Blackeye beans, sometimes called peas, indeed sometimes called cow peas, also known as frijoles castilla in Spain, haricot cornille in France, find them as schwarze-augen-bohnen in Germany, zwartoogbonen in Holland while the Italians call them fagioli con l'occhio nero. They are a fabby little dried bean, very cheap to buy, and they have the most wonderful smell of fresh peas when you open the packet. They need to be soaked overnight before cooking but they don't disappoint. They swell to about twice their size and, once cooked, still have a lovely taste of fresh peas and a lighter texture than their more popular shelf mates like chick peas and cannelini beans. Yet, in the UK at least, they are not much loved or used.
yes from me.
She created an amazing feast including, memorably, marinated pork fillet with migas and chorizo topped with fresh oranges and lemon, a gorgeous soup with spinach and fresh cheese and a sublime salad of tuna with blackeye beans. My small contribution - it was the man that had to clear up the bombsite that was the kitchen post supper ! - was to soak and cook some dried blackeye beans. Unsure how much would be needed I did a serious quantity and found there were many left. Popped them in the freezer for another day.
And now I am on a mission to clear the freezer - in part because it needs defrosting and in part because it is the frozen version of the cupboard under the stairs. Stuff goes in and never comes out! I have been good - see last week - but it is something I found remarkably difficult to do. My preference is always to start with a plan and then shop from there, and this requires me to see what's there and then make a plan. Challenging! I also have pork chops in the freezer - still ^o^ - and had been thinking the beans would make a good salad to go with them for a quick midweek meal. Just not really sure what kind of salad.
I googled idly and rejected most things I found till simply recipes came up - a really interesting food blog I'd not come across. Elise made a salsa using beans which sounded most fine. I didn't have cooked green chillies or roasted poblanos, it's true but I was much taken with the principle of mixing different types of chillies / peppers as a base of many textures and variegating the flavour with coriander and onion. What I did have was a lovely bunch of dried oregano that my sister had brought from Portugal and it was the inclusion of a teaspoon in the dressing that really sold me on this recipe. I used (some of) the varieties of peppers I had to hand and was seriously delighted with the result. Great with sausages and roasted onion and green bean salad as wll as in lunchboxes, this was a proper winter treat but I imagine too it would make a great salad with barbecue. Bring on the sunshine!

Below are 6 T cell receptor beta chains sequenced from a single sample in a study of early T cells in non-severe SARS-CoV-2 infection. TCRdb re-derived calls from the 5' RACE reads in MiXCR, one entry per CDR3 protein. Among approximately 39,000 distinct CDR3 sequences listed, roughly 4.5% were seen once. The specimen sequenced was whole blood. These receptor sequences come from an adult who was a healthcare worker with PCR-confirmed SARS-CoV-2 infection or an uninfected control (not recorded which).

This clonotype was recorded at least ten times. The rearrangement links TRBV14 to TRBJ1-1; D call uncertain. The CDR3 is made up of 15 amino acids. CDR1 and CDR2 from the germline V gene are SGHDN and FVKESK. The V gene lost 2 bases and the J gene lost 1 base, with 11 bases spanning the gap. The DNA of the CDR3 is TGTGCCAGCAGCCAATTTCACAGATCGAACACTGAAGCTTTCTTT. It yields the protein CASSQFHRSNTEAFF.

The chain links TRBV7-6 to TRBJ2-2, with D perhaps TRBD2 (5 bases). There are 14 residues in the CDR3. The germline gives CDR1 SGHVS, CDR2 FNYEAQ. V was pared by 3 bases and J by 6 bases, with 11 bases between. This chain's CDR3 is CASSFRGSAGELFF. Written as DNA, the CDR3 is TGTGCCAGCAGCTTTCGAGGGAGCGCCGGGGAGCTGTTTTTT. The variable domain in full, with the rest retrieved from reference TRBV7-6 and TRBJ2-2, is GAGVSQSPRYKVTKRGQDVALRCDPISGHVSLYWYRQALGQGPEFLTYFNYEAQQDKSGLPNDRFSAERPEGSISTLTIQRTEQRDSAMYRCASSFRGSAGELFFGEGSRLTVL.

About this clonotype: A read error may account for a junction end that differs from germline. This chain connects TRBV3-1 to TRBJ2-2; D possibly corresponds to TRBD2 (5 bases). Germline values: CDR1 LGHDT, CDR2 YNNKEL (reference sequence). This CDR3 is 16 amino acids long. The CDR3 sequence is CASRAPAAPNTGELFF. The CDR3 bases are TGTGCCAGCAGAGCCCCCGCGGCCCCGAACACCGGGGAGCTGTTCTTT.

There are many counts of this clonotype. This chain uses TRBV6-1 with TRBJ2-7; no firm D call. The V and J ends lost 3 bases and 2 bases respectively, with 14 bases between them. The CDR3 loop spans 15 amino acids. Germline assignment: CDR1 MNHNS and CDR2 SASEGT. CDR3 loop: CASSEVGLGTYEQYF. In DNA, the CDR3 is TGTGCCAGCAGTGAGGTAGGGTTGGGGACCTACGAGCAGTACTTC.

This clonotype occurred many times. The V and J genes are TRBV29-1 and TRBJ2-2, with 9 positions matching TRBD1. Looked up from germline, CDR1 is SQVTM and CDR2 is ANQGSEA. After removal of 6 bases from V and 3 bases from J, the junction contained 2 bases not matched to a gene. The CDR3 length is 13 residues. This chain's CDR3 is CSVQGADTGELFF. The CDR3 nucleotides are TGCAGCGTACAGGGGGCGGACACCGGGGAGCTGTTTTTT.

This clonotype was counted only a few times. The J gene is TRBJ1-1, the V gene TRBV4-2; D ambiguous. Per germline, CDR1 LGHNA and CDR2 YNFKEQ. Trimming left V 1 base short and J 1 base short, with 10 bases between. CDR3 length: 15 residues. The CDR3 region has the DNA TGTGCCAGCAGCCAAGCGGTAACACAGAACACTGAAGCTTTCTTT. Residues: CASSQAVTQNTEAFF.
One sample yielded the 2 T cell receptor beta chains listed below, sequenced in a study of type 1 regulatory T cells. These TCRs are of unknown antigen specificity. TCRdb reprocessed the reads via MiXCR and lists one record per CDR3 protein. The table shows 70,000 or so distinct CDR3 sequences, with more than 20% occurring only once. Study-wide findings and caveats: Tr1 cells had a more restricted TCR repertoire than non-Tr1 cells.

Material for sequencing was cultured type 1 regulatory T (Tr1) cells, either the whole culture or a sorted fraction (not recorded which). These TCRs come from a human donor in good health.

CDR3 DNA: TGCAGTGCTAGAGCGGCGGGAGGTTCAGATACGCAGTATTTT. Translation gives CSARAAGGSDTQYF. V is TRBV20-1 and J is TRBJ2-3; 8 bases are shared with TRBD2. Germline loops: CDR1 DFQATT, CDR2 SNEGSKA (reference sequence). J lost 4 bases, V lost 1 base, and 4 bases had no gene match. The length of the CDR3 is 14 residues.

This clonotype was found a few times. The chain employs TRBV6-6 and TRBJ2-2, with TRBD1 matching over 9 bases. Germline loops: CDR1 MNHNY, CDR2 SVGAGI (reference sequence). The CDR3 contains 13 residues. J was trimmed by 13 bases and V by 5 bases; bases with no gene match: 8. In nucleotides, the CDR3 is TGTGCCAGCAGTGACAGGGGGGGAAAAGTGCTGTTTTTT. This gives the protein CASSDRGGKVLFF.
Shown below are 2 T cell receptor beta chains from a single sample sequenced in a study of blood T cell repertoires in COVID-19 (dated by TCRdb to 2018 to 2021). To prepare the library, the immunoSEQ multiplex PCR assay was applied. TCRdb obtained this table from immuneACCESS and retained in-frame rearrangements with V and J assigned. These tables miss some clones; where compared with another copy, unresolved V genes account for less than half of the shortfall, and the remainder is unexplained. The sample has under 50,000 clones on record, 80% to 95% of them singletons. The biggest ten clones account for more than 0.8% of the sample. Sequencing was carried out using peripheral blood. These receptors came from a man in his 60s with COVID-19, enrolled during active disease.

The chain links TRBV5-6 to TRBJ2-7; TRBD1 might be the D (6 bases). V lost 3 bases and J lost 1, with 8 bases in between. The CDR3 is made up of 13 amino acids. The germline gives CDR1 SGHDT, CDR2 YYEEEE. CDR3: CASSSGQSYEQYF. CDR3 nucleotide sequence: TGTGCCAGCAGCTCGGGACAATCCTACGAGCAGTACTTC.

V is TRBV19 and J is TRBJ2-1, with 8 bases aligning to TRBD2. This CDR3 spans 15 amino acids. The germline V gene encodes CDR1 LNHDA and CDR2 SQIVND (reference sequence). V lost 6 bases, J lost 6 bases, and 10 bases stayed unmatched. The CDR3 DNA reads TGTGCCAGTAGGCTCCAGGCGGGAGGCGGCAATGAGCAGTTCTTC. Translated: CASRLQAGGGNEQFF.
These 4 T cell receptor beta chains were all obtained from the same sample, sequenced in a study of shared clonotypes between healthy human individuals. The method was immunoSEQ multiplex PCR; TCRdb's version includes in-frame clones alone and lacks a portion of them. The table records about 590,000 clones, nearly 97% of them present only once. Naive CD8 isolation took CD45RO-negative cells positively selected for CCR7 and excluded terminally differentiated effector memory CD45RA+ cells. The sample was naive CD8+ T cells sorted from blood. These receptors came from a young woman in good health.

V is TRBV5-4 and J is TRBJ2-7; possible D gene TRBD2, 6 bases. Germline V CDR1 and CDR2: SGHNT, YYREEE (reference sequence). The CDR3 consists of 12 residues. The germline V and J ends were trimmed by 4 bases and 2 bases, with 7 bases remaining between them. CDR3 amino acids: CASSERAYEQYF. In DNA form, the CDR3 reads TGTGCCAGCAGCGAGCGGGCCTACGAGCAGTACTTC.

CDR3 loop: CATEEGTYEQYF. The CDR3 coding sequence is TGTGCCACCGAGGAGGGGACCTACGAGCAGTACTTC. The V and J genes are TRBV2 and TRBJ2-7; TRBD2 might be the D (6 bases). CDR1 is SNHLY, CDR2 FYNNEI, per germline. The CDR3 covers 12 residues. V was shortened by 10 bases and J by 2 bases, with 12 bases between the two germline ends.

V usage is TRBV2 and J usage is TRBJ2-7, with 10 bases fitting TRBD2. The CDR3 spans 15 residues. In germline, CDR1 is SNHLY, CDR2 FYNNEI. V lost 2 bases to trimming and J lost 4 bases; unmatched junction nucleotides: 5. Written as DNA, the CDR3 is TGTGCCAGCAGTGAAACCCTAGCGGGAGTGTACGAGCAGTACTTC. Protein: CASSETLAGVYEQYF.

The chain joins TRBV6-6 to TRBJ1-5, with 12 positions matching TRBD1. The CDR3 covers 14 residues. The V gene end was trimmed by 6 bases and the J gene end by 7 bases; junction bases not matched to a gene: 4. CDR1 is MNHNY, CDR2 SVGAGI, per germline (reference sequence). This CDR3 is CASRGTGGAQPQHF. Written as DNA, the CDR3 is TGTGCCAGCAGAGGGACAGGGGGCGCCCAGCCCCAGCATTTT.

Blackeye Bean Salsa
Best made an hour or so before eating it keeps really well for a few days in the fridge
About 4 cups of cooked blackeye beans/peas or 2 400g tins, drained and well rinsed
4 or 5 small hot pickled peppers, I used some I brought back from Hungary that are pretty to look at and HOT to eat
4 or 5 roasted peppers - I used some from a jar of roasted piquillo peppersbut you could as well roast your own from fresh
1 large fresh red pepper or a dozen or so tiny ones
1 bunch of spring onions
1 bunch of coriander, thoroughly washed
2 tablespoons olive oil
1 tablespoon sherry vinegar
1 teaspoon dried oregano
Large pinch of ground cumin
Salt and pepper to taste
Put the beans into a large bowl. Chop the pickled hot peppers very finely and add to the bowl. Deseed and chop the roasted peppers into 2cm squares and add to the bowl. Deseed the fresh pepper/s and chop to roughly the size of the beans and add to the bowl. Cut the spring onions into thinnish rings, white and green parts, and - you guessed it - add to the bowl. Strip the leaves from the coriander stalks but do keep the fine stalks. Chop roughly and add to the bowl. Put all the ingredients for the dressing into a screwtop jar and shake vigourously till emulsified. Tip over the bowl of bits and toss well.
Leave for an hour or so to develop the flavours.